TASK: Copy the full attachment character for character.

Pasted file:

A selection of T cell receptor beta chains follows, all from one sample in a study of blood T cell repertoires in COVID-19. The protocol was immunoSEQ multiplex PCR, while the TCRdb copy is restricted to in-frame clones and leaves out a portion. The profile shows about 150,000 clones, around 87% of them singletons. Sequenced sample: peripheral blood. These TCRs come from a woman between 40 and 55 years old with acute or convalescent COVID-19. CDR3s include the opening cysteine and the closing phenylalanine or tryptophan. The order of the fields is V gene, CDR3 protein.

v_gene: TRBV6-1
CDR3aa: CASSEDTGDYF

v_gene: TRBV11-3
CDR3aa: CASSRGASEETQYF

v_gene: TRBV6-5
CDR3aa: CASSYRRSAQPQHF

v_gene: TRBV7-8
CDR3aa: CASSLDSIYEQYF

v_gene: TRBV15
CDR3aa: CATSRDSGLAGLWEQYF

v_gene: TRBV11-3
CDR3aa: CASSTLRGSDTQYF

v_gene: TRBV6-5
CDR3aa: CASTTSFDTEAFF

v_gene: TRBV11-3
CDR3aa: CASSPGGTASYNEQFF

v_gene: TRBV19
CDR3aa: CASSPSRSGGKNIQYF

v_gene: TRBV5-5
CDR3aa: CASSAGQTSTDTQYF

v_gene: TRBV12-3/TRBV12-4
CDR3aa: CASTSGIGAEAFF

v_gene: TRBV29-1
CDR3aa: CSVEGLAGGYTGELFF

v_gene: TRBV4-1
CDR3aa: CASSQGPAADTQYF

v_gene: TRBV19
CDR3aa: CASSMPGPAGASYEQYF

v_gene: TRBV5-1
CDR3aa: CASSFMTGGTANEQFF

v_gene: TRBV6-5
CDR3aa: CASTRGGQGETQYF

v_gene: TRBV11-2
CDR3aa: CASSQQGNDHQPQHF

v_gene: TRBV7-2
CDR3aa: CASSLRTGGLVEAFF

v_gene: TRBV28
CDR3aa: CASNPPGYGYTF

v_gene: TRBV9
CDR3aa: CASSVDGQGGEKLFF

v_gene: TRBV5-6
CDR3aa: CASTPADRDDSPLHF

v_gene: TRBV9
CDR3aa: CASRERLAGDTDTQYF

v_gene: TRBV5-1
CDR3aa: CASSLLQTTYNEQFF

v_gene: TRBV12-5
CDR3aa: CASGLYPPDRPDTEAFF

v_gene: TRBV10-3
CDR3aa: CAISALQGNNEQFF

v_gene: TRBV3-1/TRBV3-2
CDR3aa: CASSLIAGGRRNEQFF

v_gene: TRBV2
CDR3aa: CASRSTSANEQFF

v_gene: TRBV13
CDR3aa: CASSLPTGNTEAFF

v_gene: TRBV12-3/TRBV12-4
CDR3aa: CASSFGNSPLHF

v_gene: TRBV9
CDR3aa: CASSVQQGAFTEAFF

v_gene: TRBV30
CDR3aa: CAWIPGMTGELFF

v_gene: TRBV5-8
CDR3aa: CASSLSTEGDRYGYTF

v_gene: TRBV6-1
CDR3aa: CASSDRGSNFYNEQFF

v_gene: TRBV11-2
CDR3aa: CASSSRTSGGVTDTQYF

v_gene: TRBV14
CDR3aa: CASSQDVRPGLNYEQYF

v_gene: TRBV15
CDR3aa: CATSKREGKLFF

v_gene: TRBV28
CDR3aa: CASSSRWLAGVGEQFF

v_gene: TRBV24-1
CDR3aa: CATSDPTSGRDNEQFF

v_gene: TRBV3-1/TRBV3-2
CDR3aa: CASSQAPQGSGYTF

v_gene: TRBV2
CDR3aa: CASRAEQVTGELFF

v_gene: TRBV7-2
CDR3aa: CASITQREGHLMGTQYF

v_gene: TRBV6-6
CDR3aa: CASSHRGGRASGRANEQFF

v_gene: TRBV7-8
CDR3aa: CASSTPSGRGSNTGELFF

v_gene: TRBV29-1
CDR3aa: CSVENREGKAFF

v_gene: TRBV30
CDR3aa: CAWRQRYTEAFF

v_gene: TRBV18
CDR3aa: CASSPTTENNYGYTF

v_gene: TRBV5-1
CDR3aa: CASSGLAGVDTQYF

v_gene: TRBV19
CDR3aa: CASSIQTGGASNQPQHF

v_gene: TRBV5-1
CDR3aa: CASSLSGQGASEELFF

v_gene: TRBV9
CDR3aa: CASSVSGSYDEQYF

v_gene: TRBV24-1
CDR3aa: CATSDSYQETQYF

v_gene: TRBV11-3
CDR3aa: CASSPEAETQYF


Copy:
A selection of T cell receptor beta chains follows, all from one sample in a study of blood T cell repertoires in COVID-19. The protocol was immunoSEQ multiplex PCR, while the TCRdb copy is restricted to in-frame clones and leaves out a portion. The profile shows about 150,000 clones, around 87% of them singletons. Sequenced sample: peripheral blood. These TCRs come from a woman between 40 and 55 years old with acute or convalescent COVID-19. CDR3s include the opening cysteine and the closing phenylalanine or tryptophan. The order of the fields is V gene, CDR3 protein.

v_gene: TRBV6-1
CDR3aa: CASSEDTGDYF

v_gene: TRBV11-3
CDR3aa: CASSRGASEETQYF

v_gene: TRBV6-5
CDR3aa: CASSYRRSAQPQHF

v_gene: TRBV7-8
CDR3aa: CASSLDSIYEQYF

v_gene: TRBV15
CDR3aa: CATSRDSGLAGLWEQYF

v_gene: TRBV11-3
CDR3aa: CASSTLRGSDTQYF

v_gene: TRBV6-5
CDR3aa: CASTTSFDTEAFF

v_gene: TRBV11-3
CDR3aa: CASSPGGTASYNEQFF

v_gene: TRBV19
CDR3aa: CASSPSRSGGKNIQYF

v_gene: TRBV5-5
CDR3aa: CASSAGQTSTDTQYF

v_gene: TRBV12-3/TRBV12-4
CDR3aa: CASTSGIGAEAFF

v_gene: TRBV29-1
CDR3aa: CSVEGLAGGYTGELFF

v_gene: TRBV4-1
CDR3aa: CASSQGPAADTQYF

v_gene: TRBV19
CDR3aa: CASSMPGPAGASYEQYF

v_gene: TRBV5-1
CDR3aa: CASSFMTGGTANEQFF

v_gene: TRBV6-5
CDR3aa: CASTRGGQGETQYF

v_gene: TRBV11-2
CDR3aa: CASSQQGNDHQPQHF

v_gene: TRBV7-2
CDR3aa: CASSLRTGGLVEAFF

v_gene: TRBV28
CDR3aa: CASNPPGYGYTF

v_gene: TRBV9
CDR3aa: CASSVDGQGGEKLFF

v_gene: TRBV5-6
CDR3aa: CASTPADRDDSPLHF

v_gene: TRBV9
CDR3aa: CASRERLAGDTDTQYF

v_gene: TRBV5-1
CDR3aa: CASSLLQTTYNEQFF

v_gene: TRBV12-5
CDR3aa: CASGLYPPDRPDTEAFF

v_gene: TRBV10-3
CDR3aa: CAISALQGNNEQFF

v_gene: TRBV3-1/TRBV3-2
CDR3aa: CASSLIAGGRRNEQFF

v_gene: TRBV2
CDR3aa: CASRSTSANEQFF

v_gene: TRBV13
CDR3aa: CASSLPTGNTEAFF

v_gene: TRBV12-3/TRBV12-4
CDR3aa: CASSFGNSPLHF

v_gene: TRBV9
CDR3aa: CASSVQQGAFTEAFF

v_gene: TRBV30
CDR3aa: CAWIPGMTGELFF

v_gene: TRBV5-8
CDR3aa: CASSLSTEGDRYGYTF

v_gene: TRBV6-1
CDR3aa: CASSDRGSNFYNEQFF

v_gene: TRBV11-2
CDR3aa: CASSSRTSGGVTDTQYF

v_gene: TRBV14
CDR3aa: CASSQDVRPGLNYEQYF

v_gene: TRBV15
CDR3aa: CATSKREGKLFF

v_gene: TRBV28
CDR3aa: CASSSRWLAGVGEQFF

v_gene: TRBV24-1
CDR3aa: CATSDPTSGRDNEQFF

v_gene: TRBV3-1/TRBV3-2
CDR3aa: CASSQAPQGSGYTF

v_gene: TRBV2
CDR3aa: CASRAEQVTGELFF

v_gene: TRBV7-2
CDR3aa: CASITQREGHLMGTQYF

v_gene: TRBV6-6
CDR3aa: CASSHRGGRASGRANEQFF

v_gene: TRBV7-8
CDR3aa: CASSTPSGRGSNTGELFF

v_gene: TRBV29-1
CDR3aa: CSVENREGKAFF

v_gene: TRBV30
CDR3aa: CAWRQRYTEAFF

v_gene: TRBV18
CDR3aa: CASSPTTENNYGYTF

v_gene: TRBV5-1
CDR3aa: CASSGLAGVDTQYF

v_gene: TRBV19
CDR3aa: CASSIQTGGASNQPQHF

v_gene: TRBV5-1
CDR3aa: CASSLSGQGASEELFF

v_gene: TRBV9
CDR3aa: CASSVSGSYDEQYF

v_gene: TRBV24-1
CDR3aa: CATSDSYQETQYF

v_gene: TRBV11-3
CDR3aa: CASSPEAETQYF